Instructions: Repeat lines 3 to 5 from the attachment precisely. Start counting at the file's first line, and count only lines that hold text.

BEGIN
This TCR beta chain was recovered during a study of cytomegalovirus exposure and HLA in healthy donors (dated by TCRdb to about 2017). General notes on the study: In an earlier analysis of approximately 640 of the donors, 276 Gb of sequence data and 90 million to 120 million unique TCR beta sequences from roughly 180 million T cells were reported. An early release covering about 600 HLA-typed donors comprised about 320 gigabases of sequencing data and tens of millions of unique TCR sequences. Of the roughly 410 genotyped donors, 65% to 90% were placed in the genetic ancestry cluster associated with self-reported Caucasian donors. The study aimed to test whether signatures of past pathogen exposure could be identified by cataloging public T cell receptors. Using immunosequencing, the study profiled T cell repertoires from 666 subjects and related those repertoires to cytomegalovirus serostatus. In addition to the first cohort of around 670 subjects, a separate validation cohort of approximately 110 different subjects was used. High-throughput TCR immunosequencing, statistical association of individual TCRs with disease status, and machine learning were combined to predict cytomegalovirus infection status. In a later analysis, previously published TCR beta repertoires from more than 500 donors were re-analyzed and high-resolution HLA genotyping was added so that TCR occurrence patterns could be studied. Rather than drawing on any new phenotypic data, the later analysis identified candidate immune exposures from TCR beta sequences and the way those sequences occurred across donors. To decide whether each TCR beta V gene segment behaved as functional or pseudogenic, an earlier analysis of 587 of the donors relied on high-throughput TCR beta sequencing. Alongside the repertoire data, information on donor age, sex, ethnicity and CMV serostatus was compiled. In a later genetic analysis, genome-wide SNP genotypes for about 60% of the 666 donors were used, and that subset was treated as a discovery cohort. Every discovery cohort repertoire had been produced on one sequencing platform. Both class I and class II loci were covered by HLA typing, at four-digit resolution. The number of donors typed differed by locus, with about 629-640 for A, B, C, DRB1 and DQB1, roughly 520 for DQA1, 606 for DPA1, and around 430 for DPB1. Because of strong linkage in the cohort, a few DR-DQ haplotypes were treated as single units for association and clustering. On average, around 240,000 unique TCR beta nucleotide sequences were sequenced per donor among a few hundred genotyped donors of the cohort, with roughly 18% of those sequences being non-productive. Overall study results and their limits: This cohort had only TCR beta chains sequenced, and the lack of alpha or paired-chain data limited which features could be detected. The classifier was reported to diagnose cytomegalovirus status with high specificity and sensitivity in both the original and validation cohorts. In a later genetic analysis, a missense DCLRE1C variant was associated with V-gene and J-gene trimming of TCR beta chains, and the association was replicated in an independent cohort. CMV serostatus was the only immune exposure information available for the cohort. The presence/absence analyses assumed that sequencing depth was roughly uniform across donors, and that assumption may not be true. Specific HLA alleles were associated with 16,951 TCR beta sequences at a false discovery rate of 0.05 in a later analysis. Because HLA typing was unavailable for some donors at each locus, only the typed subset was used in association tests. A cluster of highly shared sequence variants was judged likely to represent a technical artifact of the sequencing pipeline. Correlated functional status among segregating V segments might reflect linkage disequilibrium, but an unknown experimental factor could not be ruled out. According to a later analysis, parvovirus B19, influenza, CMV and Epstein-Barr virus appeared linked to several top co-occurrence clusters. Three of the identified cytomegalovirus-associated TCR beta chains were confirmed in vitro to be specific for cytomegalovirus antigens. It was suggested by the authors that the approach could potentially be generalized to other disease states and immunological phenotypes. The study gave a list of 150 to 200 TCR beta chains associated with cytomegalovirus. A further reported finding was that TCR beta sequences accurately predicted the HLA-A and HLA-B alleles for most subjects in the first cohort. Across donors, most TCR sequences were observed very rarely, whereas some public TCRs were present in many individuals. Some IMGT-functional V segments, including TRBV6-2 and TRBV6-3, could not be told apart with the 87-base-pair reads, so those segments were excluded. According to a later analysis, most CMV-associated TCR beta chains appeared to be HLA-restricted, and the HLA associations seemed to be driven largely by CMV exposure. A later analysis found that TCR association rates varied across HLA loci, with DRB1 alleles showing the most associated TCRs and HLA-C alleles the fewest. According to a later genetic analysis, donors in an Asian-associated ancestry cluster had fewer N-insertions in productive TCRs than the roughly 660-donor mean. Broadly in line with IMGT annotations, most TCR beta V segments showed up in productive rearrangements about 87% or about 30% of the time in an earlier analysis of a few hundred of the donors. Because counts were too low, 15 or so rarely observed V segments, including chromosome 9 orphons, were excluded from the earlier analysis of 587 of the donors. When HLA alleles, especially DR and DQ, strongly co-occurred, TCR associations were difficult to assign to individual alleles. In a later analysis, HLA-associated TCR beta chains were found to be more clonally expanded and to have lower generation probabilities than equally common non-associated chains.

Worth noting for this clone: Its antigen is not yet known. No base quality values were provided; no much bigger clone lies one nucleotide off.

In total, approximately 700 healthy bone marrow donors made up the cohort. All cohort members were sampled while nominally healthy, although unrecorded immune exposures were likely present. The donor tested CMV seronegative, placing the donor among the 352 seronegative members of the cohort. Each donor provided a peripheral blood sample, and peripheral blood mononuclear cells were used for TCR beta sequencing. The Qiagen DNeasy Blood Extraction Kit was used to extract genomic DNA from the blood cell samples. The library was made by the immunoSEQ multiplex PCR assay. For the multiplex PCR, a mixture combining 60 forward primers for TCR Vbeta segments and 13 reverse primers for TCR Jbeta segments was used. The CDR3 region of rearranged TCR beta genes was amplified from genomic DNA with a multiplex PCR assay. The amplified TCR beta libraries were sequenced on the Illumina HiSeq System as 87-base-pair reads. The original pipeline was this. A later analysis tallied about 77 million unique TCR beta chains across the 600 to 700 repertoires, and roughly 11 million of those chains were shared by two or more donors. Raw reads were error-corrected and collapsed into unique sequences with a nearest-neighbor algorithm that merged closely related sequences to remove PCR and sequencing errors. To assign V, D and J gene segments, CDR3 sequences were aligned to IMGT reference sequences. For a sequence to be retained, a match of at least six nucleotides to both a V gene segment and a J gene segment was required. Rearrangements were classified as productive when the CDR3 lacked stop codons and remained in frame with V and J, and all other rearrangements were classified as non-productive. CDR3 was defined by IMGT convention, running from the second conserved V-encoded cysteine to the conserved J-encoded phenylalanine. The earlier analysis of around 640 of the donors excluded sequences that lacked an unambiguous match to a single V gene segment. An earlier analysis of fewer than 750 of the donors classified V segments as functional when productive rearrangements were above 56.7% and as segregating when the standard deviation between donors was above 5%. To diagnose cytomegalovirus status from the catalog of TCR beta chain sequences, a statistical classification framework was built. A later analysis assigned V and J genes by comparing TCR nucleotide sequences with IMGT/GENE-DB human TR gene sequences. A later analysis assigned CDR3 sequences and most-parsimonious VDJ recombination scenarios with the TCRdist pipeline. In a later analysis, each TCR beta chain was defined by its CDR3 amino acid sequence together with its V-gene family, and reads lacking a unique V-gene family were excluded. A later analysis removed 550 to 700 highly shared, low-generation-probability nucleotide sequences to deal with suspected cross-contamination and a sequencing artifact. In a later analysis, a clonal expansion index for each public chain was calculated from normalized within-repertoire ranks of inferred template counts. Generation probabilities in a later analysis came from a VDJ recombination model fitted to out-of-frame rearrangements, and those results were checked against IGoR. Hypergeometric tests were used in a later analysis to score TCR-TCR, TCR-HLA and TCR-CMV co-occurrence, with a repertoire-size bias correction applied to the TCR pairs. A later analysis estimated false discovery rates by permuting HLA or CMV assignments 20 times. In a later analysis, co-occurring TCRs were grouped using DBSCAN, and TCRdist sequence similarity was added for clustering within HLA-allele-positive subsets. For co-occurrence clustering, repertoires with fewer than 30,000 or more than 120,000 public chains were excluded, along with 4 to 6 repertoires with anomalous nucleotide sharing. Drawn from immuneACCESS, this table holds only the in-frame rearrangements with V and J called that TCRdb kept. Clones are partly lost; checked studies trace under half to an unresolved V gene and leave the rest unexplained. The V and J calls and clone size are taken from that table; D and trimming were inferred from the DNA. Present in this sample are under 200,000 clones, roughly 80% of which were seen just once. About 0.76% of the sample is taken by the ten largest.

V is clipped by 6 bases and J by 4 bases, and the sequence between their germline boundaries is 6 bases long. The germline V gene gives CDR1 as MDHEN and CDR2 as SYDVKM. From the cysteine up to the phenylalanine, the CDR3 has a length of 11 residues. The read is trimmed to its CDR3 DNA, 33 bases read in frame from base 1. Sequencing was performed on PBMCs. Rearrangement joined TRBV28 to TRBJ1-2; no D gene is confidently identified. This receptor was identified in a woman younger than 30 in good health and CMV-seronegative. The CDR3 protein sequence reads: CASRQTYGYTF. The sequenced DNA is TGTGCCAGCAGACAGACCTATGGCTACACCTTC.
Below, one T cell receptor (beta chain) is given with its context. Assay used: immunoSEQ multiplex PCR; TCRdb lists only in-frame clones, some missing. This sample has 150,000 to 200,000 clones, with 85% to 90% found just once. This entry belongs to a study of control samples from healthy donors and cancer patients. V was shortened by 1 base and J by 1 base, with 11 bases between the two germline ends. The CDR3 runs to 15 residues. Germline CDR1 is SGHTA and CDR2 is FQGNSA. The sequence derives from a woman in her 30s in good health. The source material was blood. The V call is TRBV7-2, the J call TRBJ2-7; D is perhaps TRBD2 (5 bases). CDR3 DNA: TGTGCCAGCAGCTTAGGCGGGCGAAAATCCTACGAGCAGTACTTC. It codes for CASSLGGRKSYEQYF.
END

In total, approximately 700 healthy bone marrow donors made up the cohort. All cohort members were sampled while nominally healthy, although unrecorded immune exposures were likely present. The donor tested CMV seronegative, placing the donor among the 352 seronegative members of the cohort. Each donor provided a peripheral blood sample, and peripheral blood mononuclear cells were used for TCR beta sequencing. The Qiagen DNeasy Blood Extraction Kit was used to extract genomic DNA from the blood cell samples. The library was made by the immunoSEQ multiplex PCR assay. For the multiplex PCR, a mixture combining 60 forward primers for TCR Vbeta segments and 13 reverse primers for TCR Jbeta segments was used. The CDR3 region of rearranged TCR beta genes was amplified from genomic DNA with a multiplex PCR assay. The amplified TCR beta libraries were sequenced on the Illumina HiSeq System as 87-base-pair reads. The original pipeline was this. A later analysis tallied about 77 million unique TCR beta chains across the 600 to 700 repertoires, and roughly 11 million of those chains were shared by two or more donors. Raw reads were error-corrected and collapsed into unique sequences with a nearest-neighbor algorithm that merged closely related sequences to remove PCR and sequencing errors. To assign V, D and J gene segments, CDR3 sequences were aligned to IMGT reference sequences. For a sequence to be retained, a match of at least six nucleotides to both a V gene segment and a J gene segment was required. Rearrangements were classified as productive when the CDR3 lacked stop codons and remained in frame with V and J, and all other rearrangements were classified as non-productive. CDR3 was defined by IMGT convention, running from the second conserved V-encoded cysteine to the conserved J-encoded phenylalanine. The earlier analysis of around 640 of the donors excluded sequences that lacked an unambiguous match to a single V gene segment. An earlier analysis of fewer than 750 of the donors classified V segments as functional when productive rearrangements were above 56.7% and as segregating when the standard deviation between donors was above 5%. To diagnose cytomegalovirus status from the catalog of TCR beta chain sequences, a statistical classification framework was built. A later analysis assigned V and J genes by comparing TCR nucleotide sequences with IMGT/GENE-DB human TR gene sequences. A later analysis assigned CDR3 sequences and most-parsimonious VDJ recombination scenarios with the TCRdist pipeline. In a later analysis, each TCR beta chain was defined by its CDR3 amino acid sequence together with its V-gene family, and reads lacking a unique V-gene family were excluded. A later analysis removed 550 to 700 highly shared, low-generation-probability nucleotide sequences to deal with suspected cross-contamination and a sequencing artifact. In a later analysis, a clonal expansion index for each public chain was calculated from normalized within-repertoire ranks of inferred template counts. Generation probabilities in a later analysis came from a VDJ recombination model fitted to out-of-frame rearrangements, and those results were checked against IGoR. Hypergeometric tests were used in a later analysis to score TCR-TCR, TCR-HLA and TCR-CMV co-occurrence, with a repertoire-size bias correction applied to the TCR pairs. A later analysis estimated false discovery rates by permuting HLA or CMV assignments 20 times. In a later analysis, co-occurring TCRs were grouped using DBSCAN, and TCRdist sequence similarity was added for clustering within HLA-allele-positive subsets. For co-occurrence clustering, repertoires with fewer than 30,000 or more than 120,000 public chains were excluded, along with 4 to 6 repertoires with anomalous nucleotide sharing. Drawn from immuneACCESS, this table holds only the in-frame rearrangements with V and J called that TCRdb kept. Clones are partly lost; checked studies trace under half to an unresolved V gene and leave the rest unexplained. The V and J calls and clone size are taken from that table; D and trimming were inferred from the DNA. Present in this sample are under 200,000 clones, roughly 80% of which were seen just once. About 0.76% of the sample is taken by the ten largest.

V is clipped by 6 bases and J by 4 bases, and the sequence between their germline boundaries is 6 bases long. The germline V gene gives CDR1 as MDHEN and CDR2 as SYDVKM. From the cysteine up to the phenylalanine, the CDR3 has a length of 11 residues. The read is trimmed to its CDR3 DNA, 33 bases read in frame from base 1. Sequencing was performed on PBMCs. Rearrangement joined TRBV28 to TRBJ1-2; no D gene is confidently identified. This receptor was identified in a woman younger than 30 in good health and CMV-seronegative. The CDR3 protein sequence reads: CASRQTYGYTF. The sequenced DNA is TGTGCCAGCAGACAGACCTATGGCTACACCTTC.
Below, one T cell receptor (beta chain) is given with its context. Assay used: immunoSEQ multiplex PCR; TCRdb lists only in-frame clones, some missing. This sample has 150,000 to 200,000 clones, with 85% to 90% found just once. This entry belongs to a study of control samples from healthy donors and cancer patients. V was shortened by 1 base and J by 1 base, with 11 bases between the two germline ends. The CDR3 runs to 15 residues. Germline CDR1 is SGHTA and CDR2 is FQGNSA. The sequence derives from a woman in her 30s in good health. The source material was blood. The V call is TRBV7-2, the J call TRBJ2-7; D is perhaps TRBD2 (5 bases). CDR3 DNA: TGTGCCAGCAGCTTAGGCGGGCGAAAATCCTACGAGCAGTACTTC. It codes for CASSLGGRKSYEQYF.